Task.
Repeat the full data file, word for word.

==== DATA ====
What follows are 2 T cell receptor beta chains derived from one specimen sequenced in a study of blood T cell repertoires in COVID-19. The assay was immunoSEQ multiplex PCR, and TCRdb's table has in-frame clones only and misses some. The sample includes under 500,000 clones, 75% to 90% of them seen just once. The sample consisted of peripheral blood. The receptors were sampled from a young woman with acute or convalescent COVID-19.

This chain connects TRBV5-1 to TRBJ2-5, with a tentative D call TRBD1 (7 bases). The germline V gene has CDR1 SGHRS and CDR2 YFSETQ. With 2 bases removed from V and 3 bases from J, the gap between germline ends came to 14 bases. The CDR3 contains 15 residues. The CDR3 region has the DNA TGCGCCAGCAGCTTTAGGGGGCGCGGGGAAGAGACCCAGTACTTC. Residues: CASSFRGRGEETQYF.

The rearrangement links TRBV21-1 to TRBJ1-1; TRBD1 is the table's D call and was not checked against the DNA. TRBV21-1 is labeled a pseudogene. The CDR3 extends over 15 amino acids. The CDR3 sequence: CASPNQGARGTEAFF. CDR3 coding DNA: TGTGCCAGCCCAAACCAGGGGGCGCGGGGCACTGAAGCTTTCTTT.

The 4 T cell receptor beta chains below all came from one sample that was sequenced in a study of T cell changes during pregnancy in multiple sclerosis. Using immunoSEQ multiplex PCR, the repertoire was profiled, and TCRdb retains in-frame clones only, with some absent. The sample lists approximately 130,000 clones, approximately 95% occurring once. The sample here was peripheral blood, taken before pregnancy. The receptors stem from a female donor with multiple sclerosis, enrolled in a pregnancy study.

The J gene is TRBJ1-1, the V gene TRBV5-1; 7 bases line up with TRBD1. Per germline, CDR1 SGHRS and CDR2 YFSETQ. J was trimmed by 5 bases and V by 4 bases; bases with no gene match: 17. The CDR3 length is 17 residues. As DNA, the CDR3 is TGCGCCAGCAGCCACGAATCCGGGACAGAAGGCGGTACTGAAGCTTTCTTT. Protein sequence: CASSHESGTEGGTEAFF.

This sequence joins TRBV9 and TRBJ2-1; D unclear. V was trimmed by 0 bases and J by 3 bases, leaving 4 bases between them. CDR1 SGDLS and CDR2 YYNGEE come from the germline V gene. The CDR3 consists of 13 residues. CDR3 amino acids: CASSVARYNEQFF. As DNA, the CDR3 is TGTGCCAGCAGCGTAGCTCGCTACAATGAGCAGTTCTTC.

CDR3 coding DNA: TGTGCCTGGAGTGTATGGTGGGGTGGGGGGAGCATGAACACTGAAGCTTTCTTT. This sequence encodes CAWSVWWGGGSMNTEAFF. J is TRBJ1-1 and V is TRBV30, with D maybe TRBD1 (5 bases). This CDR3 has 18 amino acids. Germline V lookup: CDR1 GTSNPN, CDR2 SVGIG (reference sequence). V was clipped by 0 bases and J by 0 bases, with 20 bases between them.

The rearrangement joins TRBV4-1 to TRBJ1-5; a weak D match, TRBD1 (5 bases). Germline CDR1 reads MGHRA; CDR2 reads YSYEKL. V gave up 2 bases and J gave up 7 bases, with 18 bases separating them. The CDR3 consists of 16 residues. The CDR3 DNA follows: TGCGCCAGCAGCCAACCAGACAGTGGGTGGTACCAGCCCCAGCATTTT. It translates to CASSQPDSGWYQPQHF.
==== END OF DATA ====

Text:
What follows are 2 T cell receptor beta chains derived from one specimen sequenced in a study of blood T cell repertoires in COVID-19. The assay was immunoSEQ multiplex PCR, and TCRdb's table has in-frame clones only and misses some. The sample includes under 500,000 clones, 75% to 90% of them seen just once. The sample consisted of peripheral blood. The receptors were sampled from a young woman with acute or convalescent COVID-19.

This chain connects TRBV5-1 to TRBJ2-5, with a tentative D call TRBD1 (7 bases). The germline V gene has CDR1 SGHRS and CDR2 YFSETQ. With 2 bases removed from V and 3 bases from J, the gap between germline ends came to 14 bases. The CDR3 contains 15 residues. The CDR3 region has the DNA TGCGCCAGCAGCTTTAGGGGGCGCGGGGAAGAGACCCAGTACTTC. Residues: CASSFRGRGEETQYF.

The rearrangement links TRBV21-1 to TRBJ1-1; TRBD1 is the table's D call and was not checked against the DNA. TRBV21-1 is labeled a pseudogene. The CDR3 extends over 15 amino acids. The CDR3 sequence: CASPNQGARGTEAFF. CDR3 coding DNA: TGTGCCAGCCCAAACCAGGGGGCGCGGGGCACTGAAGCTTTCTTT.

The 4 T cell receptor beta chains below all came from one sample that was sequenced in a study of T cell changes during pregnancy in multiple sclerosis. Using immunoSEQ multiplex PCR, the repertoire was profiled, and TCRdb retains in-frame clones only, with some absent. The sample lists approximately 130,000 clones, approximately 95% occurring once. The sample here was peripheral blood, taken before pregnancy. The receptors stem from a female donor with multiple sclerosis, enrolled in a pregnancy study.

The J gene is TRBJ1-1, the V gene TRBV5-1; 7 bases line up with TRBD1. Per germline, CDR1 SGHRS and CDR2 YFSETQ. J was trimmed by 5 bases and V by 4 bases; bases with no gene match: 17. The CDR3 length is 17 residues. As DNA, the CDR3 is TGCGCCAGCAGCCACGAATCCGGGACAGAAGGCGGTACTGAAGCTTTCTTT. Protein sequence: CASSHESGTEGGTEAFF.

This sequence joins TRBV9 and TRBJ2-1; D unclear. V was trimmed by 0 bases and J by 3 bases, leaving 4 bases between them. CDR1 SGDLS and CDR2 YYNGEE come from the germline V gene. The CDR3 consists of 13 residues. CDR3 amino acids: CASSVARYNEQFF. As DNA, the CDR3 is TGTGCCAGCAGCGTAGCTCGCTACAATGAGCAGTTCTTC.

CDR3 coding DNA: TGTGCCTGGAGTGTATGGTGGGGTGGGGGGAGCATGAACACTGAAGCTTTCTTT. This sequence encodes CAWSVWWGGGSMNTEAFF. J is TRBJ1-1 and V is TRBV30, with D maybe TRBD1 (5 bases). This CDR3 has 18 amino acids. Germline V lookup: CDR1 GTSNPN, CDR2 SVGIG (reference sequence). V was clipped by 0 bases and J by 0 bases, with 20 bases between them.

The rearrangement joins TRBV4-1 to TRBJ1-5; a weak D match, TRBD1 (5 bases). Germline CDR1 reads MGHRA; CDR2 reads YSYEKL. V gave up 2 bases and J gave up 7 bases, with 18 bases separating them. The CDR3 consists of 16 residues. The CDR3 DNA follows: TGCGCCAGCAGCCAACCAGACAGTGGGTGGTACCAGCCCCAGCATTTT. It translates to CASSQPDSGWYQPQHF.